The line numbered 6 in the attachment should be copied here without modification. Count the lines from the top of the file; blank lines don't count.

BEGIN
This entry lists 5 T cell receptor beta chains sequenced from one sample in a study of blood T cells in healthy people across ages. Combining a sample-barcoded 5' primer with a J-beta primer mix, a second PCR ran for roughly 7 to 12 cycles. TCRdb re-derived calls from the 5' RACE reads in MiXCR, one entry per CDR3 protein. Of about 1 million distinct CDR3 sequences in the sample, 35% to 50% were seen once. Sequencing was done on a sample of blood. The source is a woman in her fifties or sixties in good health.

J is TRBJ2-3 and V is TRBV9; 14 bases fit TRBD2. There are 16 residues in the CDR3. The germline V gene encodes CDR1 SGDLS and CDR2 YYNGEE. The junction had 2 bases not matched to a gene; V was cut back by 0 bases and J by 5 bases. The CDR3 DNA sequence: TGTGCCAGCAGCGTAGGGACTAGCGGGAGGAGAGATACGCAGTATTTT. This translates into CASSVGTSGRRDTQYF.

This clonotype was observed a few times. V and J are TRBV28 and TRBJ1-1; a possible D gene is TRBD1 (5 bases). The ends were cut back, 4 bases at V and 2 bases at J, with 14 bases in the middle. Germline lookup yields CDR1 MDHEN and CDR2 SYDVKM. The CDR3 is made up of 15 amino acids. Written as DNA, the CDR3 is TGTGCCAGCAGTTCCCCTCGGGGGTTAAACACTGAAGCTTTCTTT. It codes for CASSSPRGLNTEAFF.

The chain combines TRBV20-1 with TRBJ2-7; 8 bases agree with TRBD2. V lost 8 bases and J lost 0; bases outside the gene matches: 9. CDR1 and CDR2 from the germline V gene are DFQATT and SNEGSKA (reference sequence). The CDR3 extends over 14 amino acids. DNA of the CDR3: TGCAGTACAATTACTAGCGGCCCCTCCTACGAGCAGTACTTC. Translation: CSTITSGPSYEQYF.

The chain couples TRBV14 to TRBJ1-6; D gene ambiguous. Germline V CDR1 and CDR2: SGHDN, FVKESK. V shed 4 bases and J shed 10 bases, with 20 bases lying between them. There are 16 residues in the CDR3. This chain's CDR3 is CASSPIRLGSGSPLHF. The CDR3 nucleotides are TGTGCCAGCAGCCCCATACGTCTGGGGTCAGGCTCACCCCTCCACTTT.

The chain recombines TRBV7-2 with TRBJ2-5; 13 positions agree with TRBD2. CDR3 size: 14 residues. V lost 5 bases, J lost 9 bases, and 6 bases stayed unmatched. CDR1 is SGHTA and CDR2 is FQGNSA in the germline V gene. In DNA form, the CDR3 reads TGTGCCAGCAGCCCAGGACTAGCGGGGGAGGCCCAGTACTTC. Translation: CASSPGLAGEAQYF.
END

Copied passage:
The chain recombines TRBV7-2 with TRBJ2-5; 13 positions agree with TRBD2. CDR3 size: 14 residues. V lost 5 bases, J lost 9 bases, and 6 bases stayed unmatched. CDR1 is SGHTA and CDR2 is FQGNSA in the germline V gene. In DNA form, the CDR3 reads TGTGCCAGCAGCCCAGGACTAGCGGGGGAGGCCCAGTACTTC. Translation: CASSPGLAGEAQYF.